In a pristine cell 100% SoC is equivalent to xCeaEoC = 0 and 0% SoC to xCen EoD = 1. The cell's original capacity is normalised, so that xCell,.EoD - *Cell,EoC = 1- The difference between XCe^EoD and XCell,EoC in a degraded cell corresponds to the cell's normalised capacity as a fraction of its original capacity, e.g. xCeu EoD - xCeu EoC = 0.9 means that the cell has lost 10% of its original capacity. The normalised capacity range of the cell is defined by a vector of discrete values limited by XCelleoc and XCeliEoD according to

Table 5

Estimated OCV model parameters.

PE NE

E0 ,PE,i [V] Ope, i [1] Dxpe, i [1] Ec,NE,i [V] one, i [1] DxNE,i [1]

P1 5.038 1.753 0.021 0.226 -18.072 0.025

P2 4.079 0.178 0.523 0.219 -0.165 0.112

P3 3.936 0.681 0.124 0.173 -1.188 0.243

P4 3.900 3.074 0.136 0.132 -14.773 0.254

P5 3.688 0.470 0.178 0.094 -6.690 0.365

subsequently used to test the ability of the diagnostic algorithm to identify the different degradation modes. It is important to point out that the model estimates the total amounts of lost active materials LAMPE and LAMNE, both lithitated and delithiated. Any lithium contained in lost active electrode material is included in the estimate of the total LLI; i.e. the total estimated LLI includes both the lithium lost through pure LLI (e.g. by SEI build up) and the lithium lost in lithiated active material (LAMPE,li and LAMNE,li). For example, 10% of pure LLI and 5% of LAMNEiii gives a total of 15% LLI. The reason for the diagnostic algorithm to be designed in this manner is that a combination of e.g. LLI and LAMNE,de creates the same OCV signature as an equal amount of LAMNEjj. The same holds true for combinations of LLI and LAMPE. The fractions of lithiated and delithiated LAM can therefore not be uniquely identified if the assumption is that LLI can occur simultaneously, resulting from a different mechanism. An exceptional case would be one where LAM is detected but no LLI. In such a case, the respective LAM could be uniquely identified as loss of delithiated active material. In real-world scenarios of Li-ion cell degradation, there is no reason to assume that the loss of active electrode material occurs exclusively in lithiated or delithiated states - it is likely to occur over a range of different stages of lithiation. The approach to separate the loss of lithium contained in lost active electrode material from the loss of the active electrode material itself allows to account for these more realistic scenarios.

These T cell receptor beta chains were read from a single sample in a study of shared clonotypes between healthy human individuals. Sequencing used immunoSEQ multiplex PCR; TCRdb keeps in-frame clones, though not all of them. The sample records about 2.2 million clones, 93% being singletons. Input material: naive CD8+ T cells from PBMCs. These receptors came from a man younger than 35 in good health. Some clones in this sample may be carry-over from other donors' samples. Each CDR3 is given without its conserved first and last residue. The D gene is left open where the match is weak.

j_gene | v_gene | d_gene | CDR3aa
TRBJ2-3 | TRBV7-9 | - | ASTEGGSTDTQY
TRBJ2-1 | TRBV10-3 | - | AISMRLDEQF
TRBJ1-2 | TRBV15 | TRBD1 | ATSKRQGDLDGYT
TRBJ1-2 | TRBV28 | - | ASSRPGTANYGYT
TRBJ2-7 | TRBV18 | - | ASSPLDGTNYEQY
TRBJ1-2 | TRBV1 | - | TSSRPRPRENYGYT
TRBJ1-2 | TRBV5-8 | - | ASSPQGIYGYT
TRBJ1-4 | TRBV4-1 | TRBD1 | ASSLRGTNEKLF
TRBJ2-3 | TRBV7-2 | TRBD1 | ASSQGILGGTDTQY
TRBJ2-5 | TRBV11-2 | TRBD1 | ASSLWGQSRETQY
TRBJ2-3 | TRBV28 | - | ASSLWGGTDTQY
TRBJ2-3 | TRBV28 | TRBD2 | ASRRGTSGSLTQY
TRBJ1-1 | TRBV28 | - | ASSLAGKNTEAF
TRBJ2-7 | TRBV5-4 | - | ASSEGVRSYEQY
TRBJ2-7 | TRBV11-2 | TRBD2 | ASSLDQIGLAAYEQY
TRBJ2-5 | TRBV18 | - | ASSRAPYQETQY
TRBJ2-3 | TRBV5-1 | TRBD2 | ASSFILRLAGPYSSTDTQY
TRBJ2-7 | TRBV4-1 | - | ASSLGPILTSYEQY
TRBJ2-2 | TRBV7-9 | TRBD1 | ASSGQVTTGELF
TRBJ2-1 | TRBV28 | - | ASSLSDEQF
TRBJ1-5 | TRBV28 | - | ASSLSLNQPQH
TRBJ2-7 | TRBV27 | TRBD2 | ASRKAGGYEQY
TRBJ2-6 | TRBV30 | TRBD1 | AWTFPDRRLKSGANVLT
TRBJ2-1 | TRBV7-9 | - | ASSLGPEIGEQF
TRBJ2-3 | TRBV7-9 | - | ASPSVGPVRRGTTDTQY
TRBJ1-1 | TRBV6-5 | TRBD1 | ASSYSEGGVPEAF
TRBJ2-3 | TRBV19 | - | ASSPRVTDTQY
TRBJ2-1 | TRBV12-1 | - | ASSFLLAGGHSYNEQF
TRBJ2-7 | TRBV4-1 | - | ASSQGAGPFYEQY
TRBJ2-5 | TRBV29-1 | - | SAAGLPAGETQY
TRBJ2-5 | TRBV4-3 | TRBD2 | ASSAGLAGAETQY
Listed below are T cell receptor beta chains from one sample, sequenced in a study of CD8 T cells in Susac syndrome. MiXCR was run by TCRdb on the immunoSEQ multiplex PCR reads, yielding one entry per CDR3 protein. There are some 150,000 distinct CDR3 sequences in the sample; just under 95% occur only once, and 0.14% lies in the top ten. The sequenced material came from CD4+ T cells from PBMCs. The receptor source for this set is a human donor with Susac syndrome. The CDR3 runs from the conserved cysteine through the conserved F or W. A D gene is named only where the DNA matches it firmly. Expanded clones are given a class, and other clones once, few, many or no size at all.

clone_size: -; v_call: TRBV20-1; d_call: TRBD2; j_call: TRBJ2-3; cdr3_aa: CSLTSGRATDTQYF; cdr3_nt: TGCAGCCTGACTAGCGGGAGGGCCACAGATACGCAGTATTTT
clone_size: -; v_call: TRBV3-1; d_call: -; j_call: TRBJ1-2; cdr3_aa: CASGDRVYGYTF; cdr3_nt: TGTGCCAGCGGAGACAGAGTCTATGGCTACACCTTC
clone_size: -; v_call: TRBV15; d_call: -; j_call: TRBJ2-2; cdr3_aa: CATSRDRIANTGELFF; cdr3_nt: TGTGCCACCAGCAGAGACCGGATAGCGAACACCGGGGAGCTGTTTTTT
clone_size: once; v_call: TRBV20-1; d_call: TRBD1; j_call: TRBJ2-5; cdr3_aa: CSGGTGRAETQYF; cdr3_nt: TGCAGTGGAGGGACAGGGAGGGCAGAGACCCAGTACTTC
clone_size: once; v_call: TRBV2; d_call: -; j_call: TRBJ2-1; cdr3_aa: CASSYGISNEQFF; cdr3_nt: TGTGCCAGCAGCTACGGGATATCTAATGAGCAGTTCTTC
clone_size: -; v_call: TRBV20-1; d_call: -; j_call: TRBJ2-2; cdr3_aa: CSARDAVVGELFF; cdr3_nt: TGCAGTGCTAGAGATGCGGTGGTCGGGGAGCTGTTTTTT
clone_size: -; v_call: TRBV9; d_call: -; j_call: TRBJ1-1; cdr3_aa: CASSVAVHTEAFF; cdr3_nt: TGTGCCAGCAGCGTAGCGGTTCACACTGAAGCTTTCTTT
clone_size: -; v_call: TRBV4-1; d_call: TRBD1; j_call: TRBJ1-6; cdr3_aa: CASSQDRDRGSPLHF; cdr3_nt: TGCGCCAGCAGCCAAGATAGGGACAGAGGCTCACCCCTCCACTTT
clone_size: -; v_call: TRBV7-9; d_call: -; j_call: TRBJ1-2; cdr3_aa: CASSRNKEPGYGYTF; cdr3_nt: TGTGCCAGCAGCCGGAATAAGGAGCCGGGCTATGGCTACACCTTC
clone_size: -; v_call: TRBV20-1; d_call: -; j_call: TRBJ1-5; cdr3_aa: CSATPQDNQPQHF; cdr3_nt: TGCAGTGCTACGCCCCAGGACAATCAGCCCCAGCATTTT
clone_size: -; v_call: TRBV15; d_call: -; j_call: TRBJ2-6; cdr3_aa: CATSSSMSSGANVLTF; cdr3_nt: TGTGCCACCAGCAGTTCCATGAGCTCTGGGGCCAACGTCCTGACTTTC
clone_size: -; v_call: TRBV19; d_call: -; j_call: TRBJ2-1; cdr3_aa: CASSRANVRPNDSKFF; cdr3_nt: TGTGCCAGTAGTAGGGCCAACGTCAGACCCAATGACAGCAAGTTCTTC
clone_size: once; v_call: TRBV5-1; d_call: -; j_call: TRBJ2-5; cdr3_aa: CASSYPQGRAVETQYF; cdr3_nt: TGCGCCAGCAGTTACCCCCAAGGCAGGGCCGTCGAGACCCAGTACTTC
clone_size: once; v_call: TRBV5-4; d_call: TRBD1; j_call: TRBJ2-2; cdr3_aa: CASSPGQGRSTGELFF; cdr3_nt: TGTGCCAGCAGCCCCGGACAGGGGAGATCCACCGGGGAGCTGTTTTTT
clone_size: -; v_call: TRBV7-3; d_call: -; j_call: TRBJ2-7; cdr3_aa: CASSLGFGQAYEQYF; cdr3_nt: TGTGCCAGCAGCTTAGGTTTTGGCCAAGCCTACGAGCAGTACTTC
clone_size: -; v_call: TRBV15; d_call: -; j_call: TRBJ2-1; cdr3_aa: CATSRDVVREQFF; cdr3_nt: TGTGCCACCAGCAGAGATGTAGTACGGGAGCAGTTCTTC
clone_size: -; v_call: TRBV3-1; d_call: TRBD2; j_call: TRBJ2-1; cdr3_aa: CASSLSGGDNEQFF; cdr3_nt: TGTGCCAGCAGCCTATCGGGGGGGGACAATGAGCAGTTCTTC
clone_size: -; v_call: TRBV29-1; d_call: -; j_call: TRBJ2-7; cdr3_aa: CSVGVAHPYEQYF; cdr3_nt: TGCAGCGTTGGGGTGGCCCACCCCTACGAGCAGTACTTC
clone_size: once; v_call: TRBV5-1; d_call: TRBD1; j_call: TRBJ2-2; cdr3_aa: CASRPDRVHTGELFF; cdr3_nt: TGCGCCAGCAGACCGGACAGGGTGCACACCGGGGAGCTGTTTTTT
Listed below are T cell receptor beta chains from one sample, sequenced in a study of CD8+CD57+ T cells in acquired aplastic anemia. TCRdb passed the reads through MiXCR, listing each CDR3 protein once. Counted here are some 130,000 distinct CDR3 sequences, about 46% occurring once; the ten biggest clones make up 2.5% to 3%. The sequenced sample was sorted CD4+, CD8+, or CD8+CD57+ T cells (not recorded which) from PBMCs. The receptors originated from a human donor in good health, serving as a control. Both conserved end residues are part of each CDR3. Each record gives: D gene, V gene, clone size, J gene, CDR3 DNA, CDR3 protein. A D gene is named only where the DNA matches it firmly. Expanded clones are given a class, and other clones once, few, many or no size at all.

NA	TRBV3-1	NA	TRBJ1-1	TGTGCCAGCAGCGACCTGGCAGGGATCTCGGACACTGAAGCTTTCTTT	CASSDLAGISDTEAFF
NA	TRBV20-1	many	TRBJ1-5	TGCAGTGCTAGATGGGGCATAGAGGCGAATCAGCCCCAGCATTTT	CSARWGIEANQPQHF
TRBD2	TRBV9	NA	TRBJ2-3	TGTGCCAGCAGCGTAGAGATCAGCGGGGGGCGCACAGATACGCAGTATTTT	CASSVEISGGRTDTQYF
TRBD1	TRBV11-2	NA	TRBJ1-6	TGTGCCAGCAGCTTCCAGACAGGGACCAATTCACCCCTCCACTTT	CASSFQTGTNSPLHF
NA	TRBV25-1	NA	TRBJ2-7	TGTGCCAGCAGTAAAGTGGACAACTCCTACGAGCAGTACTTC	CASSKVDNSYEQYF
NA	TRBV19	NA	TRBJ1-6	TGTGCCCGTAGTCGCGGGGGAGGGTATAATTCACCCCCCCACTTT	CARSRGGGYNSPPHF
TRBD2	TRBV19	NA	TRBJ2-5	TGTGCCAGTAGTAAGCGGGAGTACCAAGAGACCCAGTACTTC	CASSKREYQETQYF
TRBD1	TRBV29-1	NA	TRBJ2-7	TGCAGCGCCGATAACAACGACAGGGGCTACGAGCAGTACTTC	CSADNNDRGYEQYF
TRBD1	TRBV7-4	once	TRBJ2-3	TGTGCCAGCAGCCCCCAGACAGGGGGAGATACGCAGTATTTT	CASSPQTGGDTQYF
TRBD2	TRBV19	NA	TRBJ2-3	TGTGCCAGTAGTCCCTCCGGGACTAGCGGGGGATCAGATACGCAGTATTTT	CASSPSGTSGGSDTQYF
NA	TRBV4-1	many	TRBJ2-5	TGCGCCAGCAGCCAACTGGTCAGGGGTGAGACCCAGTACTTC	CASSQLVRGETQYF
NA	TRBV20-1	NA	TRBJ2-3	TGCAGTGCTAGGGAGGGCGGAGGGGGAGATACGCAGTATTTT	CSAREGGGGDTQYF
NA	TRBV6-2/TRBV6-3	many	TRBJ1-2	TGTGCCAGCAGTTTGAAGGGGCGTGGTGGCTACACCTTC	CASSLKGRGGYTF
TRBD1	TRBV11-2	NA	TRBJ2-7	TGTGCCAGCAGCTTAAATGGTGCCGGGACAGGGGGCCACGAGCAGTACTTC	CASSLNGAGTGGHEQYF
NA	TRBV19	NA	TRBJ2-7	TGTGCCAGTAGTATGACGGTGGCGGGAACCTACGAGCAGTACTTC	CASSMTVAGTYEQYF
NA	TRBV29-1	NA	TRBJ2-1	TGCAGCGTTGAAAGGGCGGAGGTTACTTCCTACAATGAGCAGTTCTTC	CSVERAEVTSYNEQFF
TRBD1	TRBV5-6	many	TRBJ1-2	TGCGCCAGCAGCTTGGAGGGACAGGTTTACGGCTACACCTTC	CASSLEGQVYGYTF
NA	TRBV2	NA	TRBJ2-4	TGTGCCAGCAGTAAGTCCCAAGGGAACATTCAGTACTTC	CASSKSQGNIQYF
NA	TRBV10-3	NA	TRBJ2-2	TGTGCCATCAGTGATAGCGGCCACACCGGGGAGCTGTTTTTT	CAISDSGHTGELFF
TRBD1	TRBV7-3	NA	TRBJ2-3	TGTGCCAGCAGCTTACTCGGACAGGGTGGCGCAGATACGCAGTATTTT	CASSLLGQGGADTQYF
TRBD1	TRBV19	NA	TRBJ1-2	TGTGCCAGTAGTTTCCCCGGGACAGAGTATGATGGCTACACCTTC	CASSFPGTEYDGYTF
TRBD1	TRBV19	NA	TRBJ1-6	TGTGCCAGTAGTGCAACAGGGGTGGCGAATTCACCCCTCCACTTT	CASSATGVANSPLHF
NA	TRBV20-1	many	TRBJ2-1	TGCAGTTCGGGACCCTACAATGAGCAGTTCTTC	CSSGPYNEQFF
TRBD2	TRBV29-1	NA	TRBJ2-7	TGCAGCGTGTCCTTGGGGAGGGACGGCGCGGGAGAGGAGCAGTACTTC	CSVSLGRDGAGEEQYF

Three artificial scenarios were created to test the diagnostic algorithm by running the degradation model in 'forward mode'. The scenarios are listed in Table 6. The values in Table 6 are given as percentage of the cell's original capacity. Values of LAM refer to the loss of active material as a fraction of the active material originally utilised within the capacity range of the full cell.

The diagnostic algorithm was used to fit the degradation model to the synthetically generated cell OCVs, thereby identifying the amounts of total LLI, LAMPE and LAMNE. The fitting results are depicted in Fig. 7, which shows the fitted cell and electrode OCVs on the left (Fig. 7 a), c) and d)) and the amounts of real and estimated LLI, LAMpe and LAMNE on the right (Fig. 7 b), d) and f)). The dash/ dotted horizontal lines in the OCV plots of Fig. 7 indicate the cell's upper and lower voltage limits and the vertical lines indicate the corresponding relative capacity. The broken lines show the OCVs of the electrodes and cell of the reference (pristine) cell. Areas filled with yellow indicate capacity loss. For all three scenarios, perfect fits were obtained and all degradation modes accurately identified, which proves the ability of the diagnostic algorithm to uniquely identify the three different degradation modes by fitting the OCV of a degraded cell.

4.3. Validation of the diagnostic algorithm using coin cell data

The diagnostic algorithm was used to estimate the degradation modes engineered by means of the customised coin cells (described in Section 2.1). The degradation model was fitted to the pseudo-OCV measurements recorded on the coin cells and the results are displayed in Fig. 8; OCV fitting results on the left and the extent of real and estimated degradation modes on the right. The broken lines in the OCV plots on the left of the figure show the cell and